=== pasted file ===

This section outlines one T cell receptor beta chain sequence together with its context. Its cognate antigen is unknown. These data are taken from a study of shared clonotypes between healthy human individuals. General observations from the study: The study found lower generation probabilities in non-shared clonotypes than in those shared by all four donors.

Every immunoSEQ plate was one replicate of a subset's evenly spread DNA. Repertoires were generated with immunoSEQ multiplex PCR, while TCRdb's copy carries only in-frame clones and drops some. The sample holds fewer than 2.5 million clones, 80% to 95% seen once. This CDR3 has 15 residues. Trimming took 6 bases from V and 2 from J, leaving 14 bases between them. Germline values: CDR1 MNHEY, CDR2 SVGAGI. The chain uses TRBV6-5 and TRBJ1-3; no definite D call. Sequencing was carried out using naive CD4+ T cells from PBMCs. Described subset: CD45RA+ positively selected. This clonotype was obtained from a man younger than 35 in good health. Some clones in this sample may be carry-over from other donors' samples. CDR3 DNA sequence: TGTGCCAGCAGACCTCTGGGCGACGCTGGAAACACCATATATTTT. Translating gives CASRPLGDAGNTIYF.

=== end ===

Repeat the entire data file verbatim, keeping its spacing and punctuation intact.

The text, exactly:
This section outlines one T cell receptor beta chain sequence together with its context. Its cognate antigen is unknown. These data are taken from a study of shared clonotypes between healthy human individuals. General observations from the study: The study found lower generation probabilities in non-shared clonotypes than in those shared by all four donors.

Every immunoSEQ plate was one replicate of a subset's evenly spread DNA. Repertoires were generated with immunoSEQ multiplex PCR, while TCRdb's copy carries only in-frame clones and drops some. The sample holds fewer than 2.5 million clones, 80% to 95% seen once. This CDR3 has 15 residues. Trimming took 6 bases from V and 2 from J, leaving 14 bases between them. Germline values: CDR1 MNHEY, CDR2 SVGAGI. The chain uses TRBV6-5 and TRBJ1-3; no definite D call. Sequencing was carried out using naive CD4+ T cells from PBMCs. Described subset: CD45RA+ positively selected. This clonotype was obtained from a man younger than 35 in good health. Some clones in this sample may be carry-over from other donors' samples. CDR3 DNA sequence: TGTGCCAGCAGACCTCTGGGCGACGCTGGAAACACCATATATTTT. Translating gives CASRPLGDAGNTIYF.